BIOGRAPHY
 
Jordan Holms is an multidisciplinary artist working primarily in painting and textiles. She has exhibited internationally in the United States, the United Kingdom, and Canada and her work is held in multiple private collections. Her work has been featured in two solo exhibitions at Marrow Gallery, a group exhibition at the de Young Museum, as well as SFMOMA Artists Gallery, BAMPFA, and Adidas’s San Francisco Market Street storefront. Holms earned a Master of Arts and Master of Fine Arts from the San Francisco Art Institute in 2019. She lives and works in London, United Kingdom.  
ARTIST STATEMENT
 
Grappling with our fraught relationship to the built environment, Jordan Holms's practice examines how space is materialized, organized, and made to mean. Mining sites that she encounters online and in the everyday, her work unsettles the prescribed distinctions between space and place. Holms's work also takes into account objects that are coded in ways that produce space: decorative moldings; cement barricades; period furniture; wire fences; wallpaper; traffic signs; upholstery; pylons; venetian blinds. The things we find in our homes and out in the built environment that signal something about how that space makes meaning. In order to arrive at more nuanced definitions of space, she translates the associative properties of these materials – their colors, shapes, and textures – into abstract planes and forms.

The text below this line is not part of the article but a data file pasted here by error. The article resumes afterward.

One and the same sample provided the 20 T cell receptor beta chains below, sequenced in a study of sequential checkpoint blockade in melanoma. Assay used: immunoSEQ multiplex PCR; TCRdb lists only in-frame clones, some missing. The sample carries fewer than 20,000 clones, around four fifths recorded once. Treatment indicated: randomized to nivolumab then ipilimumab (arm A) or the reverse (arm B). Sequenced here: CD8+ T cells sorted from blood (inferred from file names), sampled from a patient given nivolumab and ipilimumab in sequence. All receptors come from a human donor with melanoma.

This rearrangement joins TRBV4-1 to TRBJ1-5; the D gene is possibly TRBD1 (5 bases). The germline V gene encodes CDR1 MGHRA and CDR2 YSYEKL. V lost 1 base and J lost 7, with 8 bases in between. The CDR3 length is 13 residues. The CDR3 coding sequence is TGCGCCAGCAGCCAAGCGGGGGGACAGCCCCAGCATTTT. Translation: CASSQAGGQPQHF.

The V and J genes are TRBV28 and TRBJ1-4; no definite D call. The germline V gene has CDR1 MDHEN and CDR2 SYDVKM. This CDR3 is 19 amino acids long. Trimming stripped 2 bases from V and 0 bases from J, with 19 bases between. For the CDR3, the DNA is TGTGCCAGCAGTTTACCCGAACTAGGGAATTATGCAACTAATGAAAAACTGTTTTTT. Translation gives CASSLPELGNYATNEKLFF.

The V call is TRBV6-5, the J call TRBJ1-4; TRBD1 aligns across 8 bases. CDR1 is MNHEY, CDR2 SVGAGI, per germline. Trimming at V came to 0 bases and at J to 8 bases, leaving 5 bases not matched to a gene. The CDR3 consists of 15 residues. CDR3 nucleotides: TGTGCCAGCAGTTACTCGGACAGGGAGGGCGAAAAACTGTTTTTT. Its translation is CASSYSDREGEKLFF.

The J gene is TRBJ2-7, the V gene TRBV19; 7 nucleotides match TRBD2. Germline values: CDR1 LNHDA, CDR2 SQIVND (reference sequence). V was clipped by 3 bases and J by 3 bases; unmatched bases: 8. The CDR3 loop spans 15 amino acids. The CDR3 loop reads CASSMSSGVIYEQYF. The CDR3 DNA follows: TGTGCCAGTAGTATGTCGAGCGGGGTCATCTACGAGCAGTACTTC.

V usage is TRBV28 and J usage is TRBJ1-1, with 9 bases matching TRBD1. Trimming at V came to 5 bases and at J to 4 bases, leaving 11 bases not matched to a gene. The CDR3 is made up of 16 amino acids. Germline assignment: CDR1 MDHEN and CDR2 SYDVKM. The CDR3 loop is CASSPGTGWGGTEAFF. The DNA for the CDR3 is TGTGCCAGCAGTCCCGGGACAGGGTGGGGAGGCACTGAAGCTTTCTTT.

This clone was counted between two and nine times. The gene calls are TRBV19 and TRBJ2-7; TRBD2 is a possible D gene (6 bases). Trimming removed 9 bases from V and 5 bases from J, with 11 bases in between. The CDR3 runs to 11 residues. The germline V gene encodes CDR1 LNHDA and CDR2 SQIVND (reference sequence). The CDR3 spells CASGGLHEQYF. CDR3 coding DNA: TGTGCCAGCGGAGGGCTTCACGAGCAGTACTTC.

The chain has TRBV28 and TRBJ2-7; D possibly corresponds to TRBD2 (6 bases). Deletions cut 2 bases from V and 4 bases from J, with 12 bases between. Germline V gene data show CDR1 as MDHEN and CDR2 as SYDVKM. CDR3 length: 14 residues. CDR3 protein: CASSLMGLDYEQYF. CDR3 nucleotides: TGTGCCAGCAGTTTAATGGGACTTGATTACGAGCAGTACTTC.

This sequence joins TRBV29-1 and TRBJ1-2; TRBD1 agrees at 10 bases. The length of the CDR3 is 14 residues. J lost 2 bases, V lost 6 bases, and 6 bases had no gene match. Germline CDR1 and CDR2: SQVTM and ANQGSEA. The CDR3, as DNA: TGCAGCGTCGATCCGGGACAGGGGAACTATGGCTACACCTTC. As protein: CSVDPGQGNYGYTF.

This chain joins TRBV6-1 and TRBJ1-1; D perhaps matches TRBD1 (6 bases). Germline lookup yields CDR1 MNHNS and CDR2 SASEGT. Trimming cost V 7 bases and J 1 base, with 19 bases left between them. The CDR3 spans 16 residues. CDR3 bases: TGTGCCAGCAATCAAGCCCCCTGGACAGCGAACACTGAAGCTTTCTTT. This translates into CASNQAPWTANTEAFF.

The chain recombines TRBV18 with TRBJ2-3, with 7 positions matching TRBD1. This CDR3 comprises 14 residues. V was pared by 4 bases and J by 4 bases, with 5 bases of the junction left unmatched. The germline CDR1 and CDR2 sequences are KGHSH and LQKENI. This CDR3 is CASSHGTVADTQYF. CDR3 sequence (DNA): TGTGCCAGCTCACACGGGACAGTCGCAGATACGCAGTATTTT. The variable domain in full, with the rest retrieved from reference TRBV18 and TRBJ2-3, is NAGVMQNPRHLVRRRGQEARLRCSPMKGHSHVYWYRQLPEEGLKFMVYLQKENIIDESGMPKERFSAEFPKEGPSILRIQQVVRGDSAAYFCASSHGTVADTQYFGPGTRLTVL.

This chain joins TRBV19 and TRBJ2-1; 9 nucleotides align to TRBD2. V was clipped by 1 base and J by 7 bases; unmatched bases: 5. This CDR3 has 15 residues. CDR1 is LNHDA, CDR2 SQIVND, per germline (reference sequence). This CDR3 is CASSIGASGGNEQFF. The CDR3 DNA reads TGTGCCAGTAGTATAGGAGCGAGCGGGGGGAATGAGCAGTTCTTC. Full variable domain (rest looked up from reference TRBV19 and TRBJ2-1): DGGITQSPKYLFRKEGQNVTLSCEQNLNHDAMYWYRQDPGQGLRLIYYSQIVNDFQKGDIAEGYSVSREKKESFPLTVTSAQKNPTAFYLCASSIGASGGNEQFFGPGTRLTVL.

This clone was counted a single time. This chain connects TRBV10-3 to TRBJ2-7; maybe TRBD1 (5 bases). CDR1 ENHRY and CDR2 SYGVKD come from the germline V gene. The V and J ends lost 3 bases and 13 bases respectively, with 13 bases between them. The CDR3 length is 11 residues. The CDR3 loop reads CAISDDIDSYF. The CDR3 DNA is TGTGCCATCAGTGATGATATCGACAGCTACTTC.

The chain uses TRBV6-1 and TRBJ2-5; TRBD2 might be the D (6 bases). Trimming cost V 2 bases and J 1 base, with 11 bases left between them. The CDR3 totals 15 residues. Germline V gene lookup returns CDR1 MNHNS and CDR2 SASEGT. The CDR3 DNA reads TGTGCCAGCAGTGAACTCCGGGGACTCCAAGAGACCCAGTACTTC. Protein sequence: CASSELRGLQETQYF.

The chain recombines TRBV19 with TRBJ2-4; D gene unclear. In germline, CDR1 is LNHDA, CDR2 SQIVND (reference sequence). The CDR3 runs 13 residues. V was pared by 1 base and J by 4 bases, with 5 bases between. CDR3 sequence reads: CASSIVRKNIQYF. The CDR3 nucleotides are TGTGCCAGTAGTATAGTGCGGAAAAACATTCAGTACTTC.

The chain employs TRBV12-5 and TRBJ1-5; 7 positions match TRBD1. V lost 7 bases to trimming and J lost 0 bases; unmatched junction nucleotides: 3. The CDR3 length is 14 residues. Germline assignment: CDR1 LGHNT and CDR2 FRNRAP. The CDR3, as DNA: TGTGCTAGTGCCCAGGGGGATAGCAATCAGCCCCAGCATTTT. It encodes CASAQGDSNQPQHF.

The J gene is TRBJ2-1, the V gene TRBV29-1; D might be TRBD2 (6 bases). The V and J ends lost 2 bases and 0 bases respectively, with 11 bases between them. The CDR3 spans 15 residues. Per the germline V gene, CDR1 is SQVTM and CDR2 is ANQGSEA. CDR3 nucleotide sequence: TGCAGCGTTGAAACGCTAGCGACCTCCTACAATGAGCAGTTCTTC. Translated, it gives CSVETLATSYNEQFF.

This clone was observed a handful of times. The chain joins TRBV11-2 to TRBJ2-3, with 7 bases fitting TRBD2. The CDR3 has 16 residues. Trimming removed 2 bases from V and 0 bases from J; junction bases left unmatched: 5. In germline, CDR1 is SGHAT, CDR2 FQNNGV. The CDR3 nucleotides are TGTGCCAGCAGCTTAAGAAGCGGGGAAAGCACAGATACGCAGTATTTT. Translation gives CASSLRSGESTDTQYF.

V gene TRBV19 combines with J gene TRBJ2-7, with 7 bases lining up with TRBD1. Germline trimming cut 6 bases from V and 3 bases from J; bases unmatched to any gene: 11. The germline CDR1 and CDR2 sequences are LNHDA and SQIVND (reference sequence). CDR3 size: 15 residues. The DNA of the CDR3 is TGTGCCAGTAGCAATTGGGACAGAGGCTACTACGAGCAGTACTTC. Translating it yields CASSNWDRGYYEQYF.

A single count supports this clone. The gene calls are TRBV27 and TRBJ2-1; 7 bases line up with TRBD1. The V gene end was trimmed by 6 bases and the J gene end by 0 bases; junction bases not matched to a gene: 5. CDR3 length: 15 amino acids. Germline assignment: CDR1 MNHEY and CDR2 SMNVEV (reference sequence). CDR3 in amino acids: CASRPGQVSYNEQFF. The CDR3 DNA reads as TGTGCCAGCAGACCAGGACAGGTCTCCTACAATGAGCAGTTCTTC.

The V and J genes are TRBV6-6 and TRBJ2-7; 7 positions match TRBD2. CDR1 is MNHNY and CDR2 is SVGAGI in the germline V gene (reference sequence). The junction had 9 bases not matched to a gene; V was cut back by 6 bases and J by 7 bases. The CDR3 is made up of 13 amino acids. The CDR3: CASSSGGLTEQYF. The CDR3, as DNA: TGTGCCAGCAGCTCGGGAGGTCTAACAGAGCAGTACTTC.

Fluorescent colors are especially prominent in Holms's work because of their authority. They are instructional colors that signal how bodies can, and cannot, move through the built environment. Stripes and grids are important parts of her vernacular as well. Not unlike fluorescents, they are architectural means of policing how bodies are regulated in space. The duality of these aesthetic elements in her work is significant in the sense that, historically, they have operated as signifiers of both power and oppression in material culture. Holms's work intends to trouble their authority by collapsing seemingly incongruent economies of space in on one another.